If you’ve been in e-business very long you’ve definitely encountered the frustration of credit card chargebacks. A chargeback is when a customer disputes the charge to your company on their bank statement. The merchant processing bank “charges it back” to you and the funds are immediately removed from your bank account.
For starter businesses that may have a low regular balance in their checking account a chargeback can cause you to be overdrawn in your bank account. It’s important to always set aside a buffer of your income to keep in your account in case a chargeback occurs.
Banks highly favor the consumer so it can be very difficult to get your money back. In many cases a merchant bank will charge you a “chargeback fee” that can be anywhere from $10-50 when this happens. It’s an extremely discouraging situation for small business owners who don’t have the surplus to cover this loss or the time to fight the chargeback.
The best way to prevent chargebacks is to be prepared by having tight fraud checks and clear documentation about your company and order process. We’ve come up with nine steps to help you prevent and win chargebacks.
There are three primary reasons you will encounter chargebacks.
- Legitimate customers who placed legitimate orders, but either forgot the transaction or had issues with the purchase.
- Fraudulent purchases where the credit card info was stolen and cardholder did not participate in transaction
- Fraudulent purchases were customer made a legitimate transaction with the intentions of disputing the charge to attempt to get the product for free.
Let’s discuss a few ways to prevent chargebacks from the first example, legitimate customers.
1. Make sure your merchant name and business name match.
Many companies may have a corporate business name and a separate “DBA” (Doing Business As) name. For example, your company may be called “Awesome Company, Inc” but your website name is “MyEBizSite.Com”. When you establish your merchant account to process credit cards on your site make sure that you have “MyEbizSite.Com” as your “DBA” name. As a result, customers will see “MyEbizSite.Com” on their bank statement and will be more likely to recognize the charge. If you put “Awesome Company, Inc” the customer will likely have no idea what that’s for and will dispute the charge, resulting in a chargeback.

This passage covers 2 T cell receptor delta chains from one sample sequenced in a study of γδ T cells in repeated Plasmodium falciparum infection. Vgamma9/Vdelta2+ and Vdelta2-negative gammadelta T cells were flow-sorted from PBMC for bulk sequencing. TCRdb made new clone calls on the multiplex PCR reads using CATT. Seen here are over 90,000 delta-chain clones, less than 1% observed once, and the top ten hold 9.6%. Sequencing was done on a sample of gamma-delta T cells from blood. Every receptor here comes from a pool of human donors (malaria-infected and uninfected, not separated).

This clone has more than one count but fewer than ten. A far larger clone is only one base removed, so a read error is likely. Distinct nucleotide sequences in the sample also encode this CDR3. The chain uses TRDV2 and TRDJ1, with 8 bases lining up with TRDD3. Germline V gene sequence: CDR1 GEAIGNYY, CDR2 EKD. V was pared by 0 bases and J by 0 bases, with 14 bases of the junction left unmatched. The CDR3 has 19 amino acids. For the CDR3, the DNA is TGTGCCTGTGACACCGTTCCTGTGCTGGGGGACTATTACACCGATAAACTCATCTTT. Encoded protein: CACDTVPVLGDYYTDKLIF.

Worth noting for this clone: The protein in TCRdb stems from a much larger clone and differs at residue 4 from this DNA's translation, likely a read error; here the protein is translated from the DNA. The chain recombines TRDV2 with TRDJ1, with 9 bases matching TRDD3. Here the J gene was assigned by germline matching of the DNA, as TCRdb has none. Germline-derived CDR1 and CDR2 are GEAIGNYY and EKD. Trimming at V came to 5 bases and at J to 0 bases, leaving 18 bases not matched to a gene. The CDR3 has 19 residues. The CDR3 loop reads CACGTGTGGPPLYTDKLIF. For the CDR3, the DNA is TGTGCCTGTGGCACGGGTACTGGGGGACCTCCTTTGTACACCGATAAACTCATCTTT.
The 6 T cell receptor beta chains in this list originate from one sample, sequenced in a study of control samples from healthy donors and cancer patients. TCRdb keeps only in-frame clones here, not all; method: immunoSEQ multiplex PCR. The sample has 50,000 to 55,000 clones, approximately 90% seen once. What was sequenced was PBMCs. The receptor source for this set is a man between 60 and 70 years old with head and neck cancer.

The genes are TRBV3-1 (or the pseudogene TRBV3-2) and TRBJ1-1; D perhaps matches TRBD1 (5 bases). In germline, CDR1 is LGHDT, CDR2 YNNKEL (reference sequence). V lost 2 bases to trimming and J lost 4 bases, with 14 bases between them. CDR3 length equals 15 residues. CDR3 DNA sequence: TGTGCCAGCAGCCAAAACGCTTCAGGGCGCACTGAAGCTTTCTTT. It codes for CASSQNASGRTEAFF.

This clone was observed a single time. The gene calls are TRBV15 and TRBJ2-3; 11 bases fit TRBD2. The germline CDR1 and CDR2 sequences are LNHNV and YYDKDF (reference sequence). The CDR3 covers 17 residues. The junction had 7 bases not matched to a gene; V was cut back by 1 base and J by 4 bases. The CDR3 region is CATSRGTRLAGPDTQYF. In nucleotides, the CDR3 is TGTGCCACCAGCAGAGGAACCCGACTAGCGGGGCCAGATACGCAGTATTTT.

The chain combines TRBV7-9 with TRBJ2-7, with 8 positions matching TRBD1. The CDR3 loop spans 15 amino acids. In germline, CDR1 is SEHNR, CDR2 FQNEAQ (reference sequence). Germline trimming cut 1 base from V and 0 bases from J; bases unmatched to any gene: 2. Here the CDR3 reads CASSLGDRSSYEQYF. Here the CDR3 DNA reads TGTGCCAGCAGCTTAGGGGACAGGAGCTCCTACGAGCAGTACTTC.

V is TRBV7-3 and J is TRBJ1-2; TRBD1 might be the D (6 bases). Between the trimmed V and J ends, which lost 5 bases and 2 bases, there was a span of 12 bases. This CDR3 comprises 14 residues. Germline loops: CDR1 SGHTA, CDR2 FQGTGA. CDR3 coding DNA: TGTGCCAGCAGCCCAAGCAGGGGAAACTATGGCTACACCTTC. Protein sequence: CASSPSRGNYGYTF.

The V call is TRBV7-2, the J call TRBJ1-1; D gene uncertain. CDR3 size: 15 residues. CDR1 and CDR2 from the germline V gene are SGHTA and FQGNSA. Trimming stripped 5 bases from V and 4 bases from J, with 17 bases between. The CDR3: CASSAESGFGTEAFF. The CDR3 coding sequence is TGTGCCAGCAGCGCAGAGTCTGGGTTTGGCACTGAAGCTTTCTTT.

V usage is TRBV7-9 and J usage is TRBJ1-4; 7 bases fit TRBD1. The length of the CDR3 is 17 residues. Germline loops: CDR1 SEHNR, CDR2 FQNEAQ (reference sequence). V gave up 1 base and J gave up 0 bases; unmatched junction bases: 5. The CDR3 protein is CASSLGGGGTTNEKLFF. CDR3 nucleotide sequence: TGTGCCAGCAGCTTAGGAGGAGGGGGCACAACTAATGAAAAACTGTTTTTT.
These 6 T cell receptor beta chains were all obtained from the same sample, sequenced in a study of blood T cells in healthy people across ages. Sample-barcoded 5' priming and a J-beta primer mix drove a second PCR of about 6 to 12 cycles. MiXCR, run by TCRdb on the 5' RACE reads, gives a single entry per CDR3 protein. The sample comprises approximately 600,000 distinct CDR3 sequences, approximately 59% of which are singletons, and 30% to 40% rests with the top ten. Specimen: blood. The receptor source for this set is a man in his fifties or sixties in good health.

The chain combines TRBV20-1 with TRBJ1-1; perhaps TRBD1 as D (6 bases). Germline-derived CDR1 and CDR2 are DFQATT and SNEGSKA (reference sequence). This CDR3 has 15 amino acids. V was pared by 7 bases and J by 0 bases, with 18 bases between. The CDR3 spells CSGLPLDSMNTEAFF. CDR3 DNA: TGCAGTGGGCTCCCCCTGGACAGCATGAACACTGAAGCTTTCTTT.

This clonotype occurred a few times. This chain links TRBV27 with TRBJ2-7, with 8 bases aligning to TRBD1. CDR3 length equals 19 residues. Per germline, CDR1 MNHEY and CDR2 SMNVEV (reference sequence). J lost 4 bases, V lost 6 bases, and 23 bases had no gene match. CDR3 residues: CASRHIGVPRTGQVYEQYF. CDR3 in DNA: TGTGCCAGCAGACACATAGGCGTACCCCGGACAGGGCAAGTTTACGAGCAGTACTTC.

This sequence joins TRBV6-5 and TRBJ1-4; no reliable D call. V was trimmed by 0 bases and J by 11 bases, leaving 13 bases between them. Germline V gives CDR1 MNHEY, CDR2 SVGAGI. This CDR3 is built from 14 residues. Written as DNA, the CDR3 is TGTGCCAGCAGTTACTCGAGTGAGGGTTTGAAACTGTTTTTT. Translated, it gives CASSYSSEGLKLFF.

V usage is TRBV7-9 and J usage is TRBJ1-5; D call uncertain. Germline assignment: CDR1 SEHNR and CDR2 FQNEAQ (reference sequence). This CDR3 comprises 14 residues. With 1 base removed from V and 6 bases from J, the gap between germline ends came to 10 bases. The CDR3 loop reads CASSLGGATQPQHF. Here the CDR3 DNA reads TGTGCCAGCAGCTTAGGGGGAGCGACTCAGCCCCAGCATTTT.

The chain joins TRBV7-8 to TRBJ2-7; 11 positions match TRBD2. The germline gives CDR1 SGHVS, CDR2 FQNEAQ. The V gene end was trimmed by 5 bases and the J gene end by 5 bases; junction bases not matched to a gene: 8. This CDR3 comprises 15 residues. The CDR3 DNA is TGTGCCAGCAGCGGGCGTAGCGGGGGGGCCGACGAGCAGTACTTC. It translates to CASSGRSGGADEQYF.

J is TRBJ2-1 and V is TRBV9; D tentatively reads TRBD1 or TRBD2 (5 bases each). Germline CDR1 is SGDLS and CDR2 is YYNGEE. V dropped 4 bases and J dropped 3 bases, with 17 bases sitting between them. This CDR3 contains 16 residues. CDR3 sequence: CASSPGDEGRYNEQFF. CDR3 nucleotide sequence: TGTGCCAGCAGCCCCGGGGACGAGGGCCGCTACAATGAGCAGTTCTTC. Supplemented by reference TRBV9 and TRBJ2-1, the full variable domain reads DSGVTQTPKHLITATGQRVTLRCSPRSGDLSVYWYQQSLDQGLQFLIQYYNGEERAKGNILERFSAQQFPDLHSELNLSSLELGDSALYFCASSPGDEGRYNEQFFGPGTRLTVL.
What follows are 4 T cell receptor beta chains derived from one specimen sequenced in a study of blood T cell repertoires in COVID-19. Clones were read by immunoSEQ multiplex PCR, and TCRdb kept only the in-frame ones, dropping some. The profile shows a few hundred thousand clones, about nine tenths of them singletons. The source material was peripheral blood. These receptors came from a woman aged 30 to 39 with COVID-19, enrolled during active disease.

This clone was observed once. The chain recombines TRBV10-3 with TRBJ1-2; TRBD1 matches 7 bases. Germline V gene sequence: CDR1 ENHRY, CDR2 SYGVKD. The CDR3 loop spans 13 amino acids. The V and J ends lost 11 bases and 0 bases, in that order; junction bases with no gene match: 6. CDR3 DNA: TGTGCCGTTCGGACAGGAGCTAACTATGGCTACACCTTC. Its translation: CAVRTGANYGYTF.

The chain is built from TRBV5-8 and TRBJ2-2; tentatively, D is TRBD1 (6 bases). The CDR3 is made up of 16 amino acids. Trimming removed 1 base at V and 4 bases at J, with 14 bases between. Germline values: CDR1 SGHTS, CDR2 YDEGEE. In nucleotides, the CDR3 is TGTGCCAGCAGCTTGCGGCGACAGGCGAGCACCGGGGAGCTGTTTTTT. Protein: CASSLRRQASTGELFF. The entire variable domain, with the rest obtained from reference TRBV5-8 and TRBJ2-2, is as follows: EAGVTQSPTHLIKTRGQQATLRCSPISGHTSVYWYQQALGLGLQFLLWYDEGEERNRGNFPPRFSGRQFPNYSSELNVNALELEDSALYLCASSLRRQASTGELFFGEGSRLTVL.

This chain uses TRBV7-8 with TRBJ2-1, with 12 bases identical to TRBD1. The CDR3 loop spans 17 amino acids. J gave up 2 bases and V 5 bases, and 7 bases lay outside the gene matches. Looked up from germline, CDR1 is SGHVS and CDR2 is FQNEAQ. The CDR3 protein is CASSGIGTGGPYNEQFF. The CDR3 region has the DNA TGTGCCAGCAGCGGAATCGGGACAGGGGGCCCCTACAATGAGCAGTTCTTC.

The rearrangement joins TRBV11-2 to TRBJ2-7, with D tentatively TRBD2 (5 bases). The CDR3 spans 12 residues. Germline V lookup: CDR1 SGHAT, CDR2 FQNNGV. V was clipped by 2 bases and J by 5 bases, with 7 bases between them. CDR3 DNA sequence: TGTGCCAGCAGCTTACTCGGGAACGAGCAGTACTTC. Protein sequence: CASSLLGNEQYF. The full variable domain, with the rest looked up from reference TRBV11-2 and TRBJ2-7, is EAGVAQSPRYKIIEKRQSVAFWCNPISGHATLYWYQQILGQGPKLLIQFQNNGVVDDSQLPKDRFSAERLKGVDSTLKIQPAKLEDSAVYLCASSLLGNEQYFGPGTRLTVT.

2. Make sure your telephone number is present on the charge slip.
If you review your credit card statement you will see that many merchants have both their names and phone numbers listed. The phone number gives the customer an easy way to contact you if they don’t recognize the charge. People are busy and if they don’t recognize the charge and don’t see an easy way to get more information about it, they will file a chargeback, costing you a LOT OF MONEY.
3. Specify what your charges will appear as on your receipts.
On your final “checkout success” page of your shopping cart and in your order confirmation emails, be sure to include some language about how the charge will appear on your bank statement. This is yet another reminder to customers so that they will remember the charge when that dreaded bill comes in thirty days later.
4. Be sure to process return or no-stock refunds as quickly as possible.
If a customer returns an item and gets impatient waiting for you to issue a credit to their account they may file a chargeback. Additionally, if you charge a customer and then cancel the order or hold an item on backorder with shipping, the customer may file a chargeback. Process refunds quickly and maintain clear communication with the customer on the return or shipping status of their order.
By following these steps you will greatly reduce the number of credit card chargebacks you will receive from legitimate customers. In our next post we’ll review five more steps to fight chargebacks.
In the meantime, what are some steps you’ve taken to prevent and win chargebacks for your e-biz? Let us know by leaving a comment below and don’t forget to return for the next segment.